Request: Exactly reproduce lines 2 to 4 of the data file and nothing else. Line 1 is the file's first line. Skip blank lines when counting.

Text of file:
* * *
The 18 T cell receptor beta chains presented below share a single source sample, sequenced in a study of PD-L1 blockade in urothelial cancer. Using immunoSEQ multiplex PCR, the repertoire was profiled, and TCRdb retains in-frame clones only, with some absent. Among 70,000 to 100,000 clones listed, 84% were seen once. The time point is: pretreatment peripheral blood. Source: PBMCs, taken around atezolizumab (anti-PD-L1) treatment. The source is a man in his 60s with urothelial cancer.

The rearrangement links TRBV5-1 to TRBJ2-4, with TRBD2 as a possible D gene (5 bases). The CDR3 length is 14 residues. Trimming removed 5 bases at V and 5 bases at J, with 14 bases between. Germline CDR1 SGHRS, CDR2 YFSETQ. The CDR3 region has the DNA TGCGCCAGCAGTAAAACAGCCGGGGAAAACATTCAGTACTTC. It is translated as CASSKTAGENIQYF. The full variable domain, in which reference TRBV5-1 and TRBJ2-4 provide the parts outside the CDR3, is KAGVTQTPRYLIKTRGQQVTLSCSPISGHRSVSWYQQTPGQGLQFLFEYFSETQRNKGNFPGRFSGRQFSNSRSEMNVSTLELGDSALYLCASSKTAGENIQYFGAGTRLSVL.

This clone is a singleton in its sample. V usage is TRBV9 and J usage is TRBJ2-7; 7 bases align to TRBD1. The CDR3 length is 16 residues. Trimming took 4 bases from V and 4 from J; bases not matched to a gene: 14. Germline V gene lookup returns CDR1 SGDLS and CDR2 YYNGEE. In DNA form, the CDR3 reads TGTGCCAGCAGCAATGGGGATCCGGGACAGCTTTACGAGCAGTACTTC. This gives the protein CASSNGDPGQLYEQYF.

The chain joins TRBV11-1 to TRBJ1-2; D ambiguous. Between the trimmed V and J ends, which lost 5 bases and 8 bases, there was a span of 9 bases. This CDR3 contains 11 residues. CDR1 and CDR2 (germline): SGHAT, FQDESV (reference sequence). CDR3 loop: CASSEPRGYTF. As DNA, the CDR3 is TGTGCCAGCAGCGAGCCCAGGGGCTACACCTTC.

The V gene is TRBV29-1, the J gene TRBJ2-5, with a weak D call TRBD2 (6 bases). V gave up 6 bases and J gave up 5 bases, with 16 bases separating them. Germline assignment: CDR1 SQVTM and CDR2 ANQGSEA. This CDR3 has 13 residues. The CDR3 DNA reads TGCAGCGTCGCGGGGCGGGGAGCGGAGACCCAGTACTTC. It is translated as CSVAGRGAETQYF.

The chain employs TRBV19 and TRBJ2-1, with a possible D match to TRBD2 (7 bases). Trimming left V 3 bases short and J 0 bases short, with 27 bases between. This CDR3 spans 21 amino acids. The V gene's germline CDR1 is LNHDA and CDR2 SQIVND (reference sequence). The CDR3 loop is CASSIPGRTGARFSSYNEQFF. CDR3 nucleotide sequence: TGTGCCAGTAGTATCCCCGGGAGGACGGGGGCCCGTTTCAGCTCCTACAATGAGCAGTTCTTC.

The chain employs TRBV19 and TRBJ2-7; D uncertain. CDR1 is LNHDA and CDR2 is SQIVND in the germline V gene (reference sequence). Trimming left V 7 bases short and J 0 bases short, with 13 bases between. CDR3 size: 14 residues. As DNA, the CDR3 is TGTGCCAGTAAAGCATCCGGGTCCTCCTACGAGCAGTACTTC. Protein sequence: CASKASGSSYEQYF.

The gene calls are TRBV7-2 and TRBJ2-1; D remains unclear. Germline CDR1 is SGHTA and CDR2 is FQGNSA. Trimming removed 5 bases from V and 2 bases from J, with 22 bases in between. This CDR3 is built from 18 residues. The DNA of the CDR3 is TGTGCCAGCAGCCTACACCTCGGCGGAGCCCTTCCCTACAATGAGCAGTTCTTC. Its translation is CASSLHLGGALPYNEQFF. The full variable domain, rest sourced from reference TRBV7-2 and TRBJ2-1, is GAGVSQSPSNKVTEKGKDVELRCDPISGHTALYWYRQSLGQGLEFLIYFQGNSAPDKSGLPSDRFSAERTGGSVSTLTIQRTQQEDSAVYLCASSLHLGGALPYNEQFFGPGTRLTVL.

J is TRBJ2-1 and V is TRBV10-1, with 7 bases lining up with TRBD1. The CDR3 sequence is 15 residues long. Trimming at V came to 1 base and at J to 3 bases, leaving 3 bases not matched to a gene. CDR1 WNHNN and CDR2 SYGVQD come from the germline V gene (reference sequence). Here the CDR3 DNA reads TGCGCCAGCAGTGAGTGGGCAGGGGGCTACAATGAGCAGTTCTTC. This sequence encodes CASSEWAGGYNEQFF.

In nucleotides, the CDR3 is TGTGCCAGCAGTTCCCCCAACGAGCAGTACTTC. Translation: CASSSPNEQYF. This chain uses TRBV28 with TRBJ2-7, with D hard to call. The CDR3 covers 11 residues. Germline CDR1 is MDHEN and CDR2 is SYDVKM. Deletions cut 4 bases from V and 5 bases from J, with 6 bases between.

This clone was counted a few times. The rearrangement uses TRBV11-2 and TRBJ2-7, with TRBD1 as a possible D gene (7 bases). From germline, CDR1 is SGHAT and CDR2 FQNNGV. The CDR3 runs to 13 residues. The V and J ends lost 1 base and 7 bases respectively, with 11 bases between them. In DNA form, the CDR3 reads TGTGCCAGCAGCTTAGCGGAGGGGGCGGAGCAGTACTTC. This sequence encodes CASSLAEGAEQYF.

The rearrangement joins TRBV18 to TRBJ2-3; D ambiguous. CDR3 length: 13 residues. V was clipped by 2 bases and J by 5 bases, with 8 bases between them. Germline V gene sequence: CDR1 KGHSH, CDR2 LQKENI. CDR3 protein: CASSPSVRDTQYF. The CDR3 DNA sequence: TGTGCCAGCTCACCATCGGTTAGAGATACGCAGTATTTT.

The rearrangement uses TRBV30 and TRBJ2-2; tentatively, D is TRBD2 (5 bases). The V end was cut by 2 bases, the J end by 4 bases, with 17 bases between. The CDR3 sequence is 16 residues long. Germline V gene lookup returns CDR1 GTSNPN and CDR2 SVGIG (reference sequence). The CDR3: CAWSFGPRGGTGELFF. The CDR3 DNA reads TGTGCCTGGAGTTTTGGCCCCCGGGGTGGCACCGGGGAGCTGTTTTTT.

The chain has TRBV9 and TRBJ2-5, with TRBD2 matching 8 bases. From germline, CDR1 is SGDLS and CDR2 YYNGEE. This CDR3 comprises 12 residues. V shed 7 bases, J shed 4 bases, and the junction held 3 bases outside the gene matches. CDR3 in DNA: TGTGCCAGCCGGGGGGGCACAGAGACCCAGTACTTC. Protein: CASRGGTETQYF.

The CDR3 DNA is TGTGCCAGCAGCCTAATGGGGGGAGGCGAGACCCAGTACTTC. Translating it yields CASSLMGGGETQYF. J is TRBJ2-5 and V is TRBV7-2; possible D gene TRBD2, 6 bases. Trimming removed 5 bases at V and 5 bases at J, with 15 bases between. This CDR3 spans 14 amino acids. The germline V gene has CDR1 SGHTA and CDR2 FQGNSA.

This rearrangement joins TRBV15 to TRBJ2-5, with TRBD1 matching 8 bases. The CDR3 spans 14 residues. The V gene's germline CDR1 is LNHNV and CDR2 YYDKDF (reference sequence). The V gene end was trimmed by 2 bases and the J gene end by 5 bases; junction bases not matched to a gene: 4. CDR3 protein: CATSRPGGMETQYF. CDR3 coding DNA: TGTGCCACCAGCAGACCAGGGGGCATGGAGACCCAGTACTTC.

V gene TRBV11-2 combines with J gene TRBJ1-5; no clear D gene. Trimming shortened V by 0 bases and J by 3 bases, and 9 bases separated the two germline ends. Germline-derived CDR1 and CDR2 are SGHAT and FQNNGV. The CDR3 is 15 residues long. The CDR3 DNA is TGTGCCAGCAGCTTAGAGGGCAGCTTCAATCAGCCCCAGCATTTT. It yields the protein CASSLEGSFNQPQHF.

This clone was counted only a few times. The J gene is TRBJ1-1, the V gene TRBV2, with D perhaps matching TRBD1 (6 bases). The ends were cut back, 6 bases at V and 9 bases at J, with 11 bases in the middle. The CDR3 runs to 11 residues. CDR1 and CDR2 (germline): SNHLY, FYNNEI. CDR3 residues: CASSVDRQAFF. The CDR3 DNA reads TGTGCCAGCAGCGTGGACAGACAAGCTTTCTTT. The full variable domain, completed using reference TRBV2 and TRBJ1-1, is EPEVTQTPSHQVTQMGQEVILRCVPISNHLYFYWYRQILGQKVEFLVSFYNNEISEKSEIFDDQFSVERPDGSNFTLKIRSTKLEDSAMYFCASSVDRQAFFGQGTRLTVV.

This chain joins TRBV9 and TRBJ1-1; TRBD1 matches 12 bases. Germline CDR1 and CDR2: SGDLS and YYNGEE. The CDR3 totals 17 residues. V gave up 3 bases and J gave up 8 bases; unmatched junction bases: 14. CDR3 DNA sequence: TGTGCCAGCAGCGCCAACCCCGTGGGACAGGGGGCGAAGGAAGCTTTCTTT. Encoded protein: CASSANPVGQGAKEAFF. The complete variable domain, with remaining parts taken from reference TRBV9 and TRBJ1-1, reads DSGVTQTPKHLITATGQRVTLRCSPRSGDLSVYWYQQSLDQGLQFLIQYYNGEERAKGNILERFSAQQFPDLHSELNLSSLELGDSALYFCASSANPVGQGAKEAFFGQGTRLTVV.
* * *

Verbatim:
The rearrangement links TRBV5-1 to TRBJ2-4, with TRBD2 as a possible D gene (5 bases). The CDR3 length is 14 residues. Trimming removed 5 bases at V and 5 bases at J, with 14 bases between. Germline CDR1 SGHRS, CDR2 YFSETQ. The CDR3 region has the DNA TGCGCCAGCAGTAAAACAGCCGGGGAAAACATTCAGTACTTC. It is translated as CASSKTAGENIQYF. The full variable domain, in which reference TRBV5-1 and TRBJ2-4 provide the parts outside the CDR3, is KAGVTQTPRYLIKTRGQQVTLSCSPISGHRSVSWYQQTPGQGLQFLFEYFSETQRNKGNFPGRFSGRQFSNSRSEMNVSTLELGDSALYLCASSKTAGENIQYFGAGTRLSVL.

This clone is a singleton in its sample. V usage is TRBV9 and J usage is TRBJ2-7; 7 bases align to TRBD1. The CDR3 length is 16 residues. Trimming took 4 bases from V and 4 from J; bases not matched to a gene: 14. Germline V gene lookup returns CDR1 SGDLS and CDR2 YYNGEE. In DNA form, the CDR3 reads TGTGCCAGCAGCAATGGGGATCCGGGACAGCTTTACGAGCAGTACTTC. This gives the protein CASSNGDPGQLYEQYF.

The chain joins TRBV11-1 to TRBJ1-2; D ambiguous. Between the trimmed V and J ends, which lost 5 bases and 8 bases, there was a span of 9 bases. This CDR3 contains 11 residues. CDR1 and CDR2 (germline): SGHAT, FQDESV (reference sequence). CDR3 loop: CASSEPRGYTF. As DNA, the CDR3 is TGTGCCAGCAGCGAGCCCAGGGGCTACACCTTC.